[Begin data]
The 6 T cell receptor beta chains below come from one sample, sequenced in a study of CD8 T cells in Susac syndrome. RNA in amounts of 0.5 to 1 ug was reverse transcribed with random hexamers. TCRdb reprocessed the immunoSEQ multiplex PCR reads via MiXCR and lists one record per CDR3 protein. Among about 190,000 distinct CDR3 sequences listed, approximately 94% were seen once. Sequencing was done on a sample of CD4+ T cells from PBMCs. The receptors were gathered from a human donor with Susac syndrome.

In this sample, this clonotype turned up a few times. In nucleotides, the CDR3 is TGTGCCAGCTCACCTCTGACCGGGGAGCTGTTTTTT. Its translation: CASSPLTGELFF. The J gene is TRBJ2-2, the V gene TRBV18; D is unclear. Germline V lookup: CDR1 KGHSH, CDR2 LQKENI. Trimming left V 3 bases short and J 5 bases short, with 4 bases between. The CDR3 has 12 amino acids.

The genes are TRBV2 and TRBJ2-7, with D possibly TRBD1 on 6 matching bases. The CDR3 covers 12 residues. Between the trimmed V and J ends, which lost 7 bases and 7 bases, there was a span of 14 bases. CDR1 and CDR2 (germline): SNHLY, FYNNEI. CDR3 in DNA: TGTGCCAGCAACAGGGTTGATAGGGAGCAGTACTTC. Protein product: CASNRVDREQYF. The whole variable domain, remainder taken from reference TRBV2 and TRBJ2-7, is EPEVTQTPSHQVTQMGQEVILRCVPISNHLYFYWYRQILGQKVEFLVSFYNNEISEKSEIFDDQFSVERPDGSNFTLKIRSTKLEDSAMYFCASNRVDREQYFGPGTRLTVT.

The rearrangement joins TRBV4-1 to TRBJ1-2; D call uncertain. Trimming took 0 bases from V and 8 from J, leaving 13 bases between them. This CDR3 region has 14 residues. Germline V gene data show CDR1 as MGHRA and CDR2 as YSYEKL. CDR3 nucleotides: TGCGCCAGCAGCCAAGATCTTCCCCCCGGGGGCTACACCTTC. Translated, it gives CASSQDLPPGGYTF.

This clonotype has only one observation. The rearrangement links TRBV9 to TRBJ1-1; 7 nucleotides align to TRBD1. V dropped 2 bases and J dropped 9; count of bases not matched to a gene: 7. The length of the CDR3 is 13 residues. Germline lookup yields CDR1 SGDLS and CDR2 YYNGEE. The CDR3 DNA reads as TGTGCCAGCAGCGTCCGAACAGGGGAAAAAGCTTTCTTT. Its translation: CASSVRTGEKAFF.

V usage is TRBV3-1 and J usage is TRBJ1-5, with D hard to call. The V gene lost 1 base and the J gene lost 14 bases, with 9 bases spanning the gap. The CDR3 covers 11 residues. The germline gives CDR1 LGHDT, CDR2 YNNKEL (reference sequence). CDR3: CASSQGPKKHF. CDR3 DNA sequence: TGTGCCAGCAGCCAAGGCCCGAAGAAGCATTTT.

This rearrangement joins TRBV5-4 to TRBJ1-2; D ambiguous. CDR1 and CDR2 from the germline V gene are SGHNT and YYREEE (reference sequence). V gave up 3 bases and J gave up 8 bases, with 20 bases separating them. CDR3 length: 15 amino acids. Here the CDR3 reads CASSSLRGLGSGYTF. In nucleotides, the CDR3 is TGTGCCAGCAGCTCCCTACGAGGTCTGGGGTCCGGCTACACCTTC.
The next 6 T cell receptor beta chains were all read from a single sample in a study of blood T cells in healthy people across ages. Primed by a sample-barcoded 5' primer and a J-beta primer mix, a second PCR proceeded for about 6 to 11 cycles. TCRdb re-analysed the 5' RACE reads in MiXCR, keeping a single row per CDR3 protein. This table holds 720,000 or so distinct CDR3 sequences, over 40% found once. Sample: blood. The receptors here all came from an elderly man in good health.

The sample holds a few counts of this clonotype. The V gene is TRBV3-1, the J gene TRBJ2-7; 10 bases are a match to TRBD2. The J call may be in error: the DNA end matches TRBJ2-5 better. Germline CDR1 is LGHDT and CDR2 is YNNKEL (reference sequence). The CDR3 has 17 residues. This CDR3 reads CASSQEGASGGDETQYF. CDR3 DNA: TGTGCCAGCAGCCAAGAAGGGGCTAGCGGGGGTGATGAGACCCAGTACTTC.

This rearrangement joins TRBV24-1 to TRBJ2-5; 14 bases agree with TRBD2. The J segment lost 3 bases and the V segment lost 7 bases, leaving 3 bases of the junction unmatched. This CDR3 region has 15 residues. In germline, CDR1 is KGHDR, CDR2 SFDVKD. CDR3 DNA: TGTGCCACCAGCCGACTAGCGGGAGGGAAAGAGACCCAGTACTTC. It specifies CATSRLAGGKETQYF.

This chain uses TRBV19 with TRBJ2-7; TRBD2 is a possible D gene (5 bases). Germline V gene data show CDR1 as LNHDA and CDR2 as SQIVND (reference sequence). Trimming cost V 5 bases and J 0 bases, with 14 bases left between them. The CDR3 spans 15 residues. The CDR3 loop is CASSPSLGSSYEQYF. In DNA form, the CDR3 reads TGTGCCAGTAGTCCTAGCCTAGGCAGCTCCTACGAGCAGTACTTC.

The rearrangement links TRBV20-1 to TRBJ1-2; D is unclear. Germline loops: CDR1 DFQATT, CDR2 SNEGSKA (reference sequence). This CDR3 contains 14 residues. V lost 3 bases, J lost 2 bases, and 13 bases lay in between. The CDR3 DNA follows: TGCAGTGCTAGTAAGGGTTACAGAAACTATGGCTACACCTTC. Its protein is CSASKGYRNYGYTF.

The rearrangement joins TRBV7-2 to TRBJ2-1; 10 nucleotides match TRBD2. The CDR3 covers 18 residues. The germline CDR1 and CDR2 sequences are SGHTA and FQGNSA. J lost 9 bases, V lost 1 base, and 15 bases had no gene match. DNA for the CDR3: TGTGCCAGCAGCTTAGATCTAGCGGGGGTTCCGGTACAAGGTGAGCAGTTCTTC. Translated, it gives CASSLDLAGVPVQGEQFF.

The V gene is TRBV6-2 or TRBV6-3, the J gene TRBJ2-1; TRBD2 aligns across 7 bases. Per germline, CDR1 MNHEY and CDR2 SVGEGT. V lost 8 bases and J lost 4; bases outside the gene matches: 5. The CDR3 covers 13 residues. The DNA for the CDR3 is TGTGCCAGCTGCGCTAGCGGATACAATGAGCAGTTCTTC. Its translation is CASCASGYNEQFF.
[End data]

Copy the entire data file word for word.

The 6 T cell receptor beta chains below come from one sample, sequenced in a study of CD8 T cells in Susac syndrome. RNA in amounts of 0.5 to 1 ug was reverse transcribed with random hexamers. TCRdb reprocessed the immunoSEQ multiplex PCR reads via MiXCR and lists one record per CDR3 protein. Among about 190,000 distinct CDR3 sequences listed, approximately 94% were seen once. Sequencing was done on a sample of CD4+ T cells from PBMCs. The receptors were gathered from a human donor with Susac syndrome.

In this sample, this clonotype turned up a few times. In nucleotides, the CDR3 is TGTGCCAGCTCACCTCTGACCGGGGAGCTGTTTTTT. Its translation: CASSPLTGELFF. The J gene is TRBJ2-2, the V gene TRBV18; D is unclear. Germline V lookup: CDR1 KGHSH, CDR2 LQKENI. Trimming left V 3 bases short and J 5 bases short, with 4 bases between. The CDR3 has 12 amino acids.

The genes are TRBV2 and TRBJ2-7, with D possibly TRBD1 on 6 matching bases. The CDR3 covers 12 residues. Between the trimmed V and J ends, which lost 7 bases and 7 bases, there was a span of 14 bases. CDR1 and CDR2 (germline): SNHLY, FYNNEI. CDR3 in DNA: TGTGCCAGCAACAGGGTTGATAGGGAGCAGTACTTC. Protein product: CASNRVDREQYF. The whole variable domain, remainder taken from reference TRBV2 and TRBJ2-7, is EPEVTQTPSHQVTQMGQEVILRCVPISNHLYFYWYRQILGQKVEFLVSFYNNEISEKSEIFDDQFSVERPDGSNFTLKIRSTKLEDSAMYFCASNRVDREQYFGPGTRLTVT.

The rearrangement joins TRBV4-1 to TRBJ1-2; D call uncertain. Trimming took 0 bases from V and 8 from J, leaving 13 bases between them. This CDR3 region has 14 residues. Germline V gene data show CDR1 as MGHRA and CDR2 as YSYEKL. CDR3 nucleotides: TGCGCCAGCAGCCAAGATCTTCCCCCCGGGGGCTACACCTTC. Translated, it gives CASSQDLPPGGYTF.

This clonotype has only one observation. The rearrangement links TRBV9 to TRBJ1-1; 7 nucleotides align to TRBD1. V dropped 2 bases and J dropped 9; count of bases not matched to a gene: 7. The length of the CDR3 is 13 residues. Germline lookup yields CDR1 SGDLS and CDR2 YYNGEE. The CDR3 DNA reads as TGTGCCAGCAGCGTCCGAACAGGGGAAAAAGCTTTCTTT. Its translation: CASSVRTGEKAFF.

V usage is TRBV3-1 and J usage is TRBJ1-5, with D hard to call. The V gene lost 1 base and the J gene lost 14 bases, with 9 bases spanning the gap. The CDR3 covers 11 residues. The germline gives CDR1 LGHDT, CDR2 YNNKEL (reference sequence). CDR3: CASSQGPKKHF. CDR3 DNA sequence: TGTGCCAGCAGCCAAGGCCCGAAGAAGCATTTT.

This rearrangement joins TRBV5-4 to TRBJ1-2; D ambiguous. CDR1 and CDR2 from the germline V gene are SGHNT and YYREEE (reference sequence). V gave up 3 bases and J gave up 8 bases, with 20 bases separating them. CDR3 length: 15 amino acids. Here the CDR3 reads CASSSLRGLGSGYTF. In nucleotides, the CDR3 is TGTGCCAGCAGCTCCCTACGAGGTCTGGGGTCCGGCTACACCTTC.
The next 6 T cell receptor beta chains were all read from a single sample in a study of blood T cells in healthy people across ages. Primed by a sample-barcoded 5' primer and a J-beta primer mix, a second PCR proceeded for about 6 to 11 cycles. TCRdb re-analysed the 5' RACE reads in MiXCR, keeping a single row per CDR3 protein. This table holds 720,000 or so distinct CDR3 sequences, over 40% found once. Sample: blood. The receptors here all came from an elderly man in good health.

The sample holds a few counts of this clonotype. The V gene is TRBV3-1, the J gene TRBJ2-7; 10 bases are a match to TRBD2. The J call may be in error: the DNA end matches TRBJ2-5 better. Germline CDR1 is LGHDT and CDR2 is YNNKEL (reference sequence). The CDR3 has 17 residues. This CDR3 reads CASSQEGASGGDETQYF. CDR3 DNA: TGTGCCAGCAGCCAAGAAGGGGCTAGCGGGGGTGATGAGACCCAGTACTTC.

This rearrangement joins TRBV24-1 to TRBJ2-5; 14 bases agree with TRBD2. The J segment lost 3 bases and the V segment lost 7 bases, leaving 3 bases of the junction unmatched. This CDR3 region has 15 residues. In germline, CDR1 is KGHDR, CDR2 SFDVKD. CDR3 DNA: TGTGCCACCAGCCGACTAGCGGGAGGGAAAGAGACCCAGTACTTC. It specifies CATSRLAGGKETQYF.

This chain uses TRBV19 with TRBJ2-7; TRBD2 is a possible D gene (5 bases). Germline V gene data show CDR1 as LNHDA and CDR2 as SQIVND (reference sequence). Trimming cost V 5 bases and J 0 bases, with 14 bases left between them. The CDR3 spans 15 residues. The CDR3 loop is CASSPSLGSSYEQYF. In DNA form, the CDR3 reads TGTGCCAGTAGTCCTAGCCTAGGCAGCTCCTACGAGCAGTACTTC.

The rearrangement links TRBV20-1 to TRBJ1-2; D is unclear. Germline loops: CDR1 DFQATT, CDR2 SNEGSKA (reference sequence). This CDR3 contains 14 residues. V lost 3 bases, J lost 2 bases, and 13 bases lay in between. The CDR3 DNA follows: TGCAGTGCTAGTAAGGGTTACAGAAACTATGGCTACACCTTC. Its protein is CSASKGYRNYGYTF.

The rearrangement joins TRBV7-2 to TRBJ2-1; 10 nucleotides match TRBD2. The CDR3 covers 18 residues. The germline CDR1 and CDR2 sequences are SGHTA and FQGNSA. J lost 9 bases, V lost 1 base, and 15 bases had no gene match. DNA for the CDR3: TGTGCCAGCAGCTTAGATCTAGCGGGGGTTCCGGTACAAGGTGAGCAGTTCTTC. Translated, it gives CASSLDLAGVPVQGEQFF.

The V gene is TRBV6-2 or TRBV6-3, the J gene TRBJ2-1; TRBD2 aligns across 7 bases. Per germline, CDR1 MNHEY and CDR2 SVGEGT. V lost 8 bases and J lost 4; bases outside the gene matches: 5. The CDR3 covers 13 residues. The DNA for the CDR3 is TGTGCCAGCTGCGCTAGCGGATACAATGAGCAGTTCTTC. Its translation is CASCASGYNEQFF.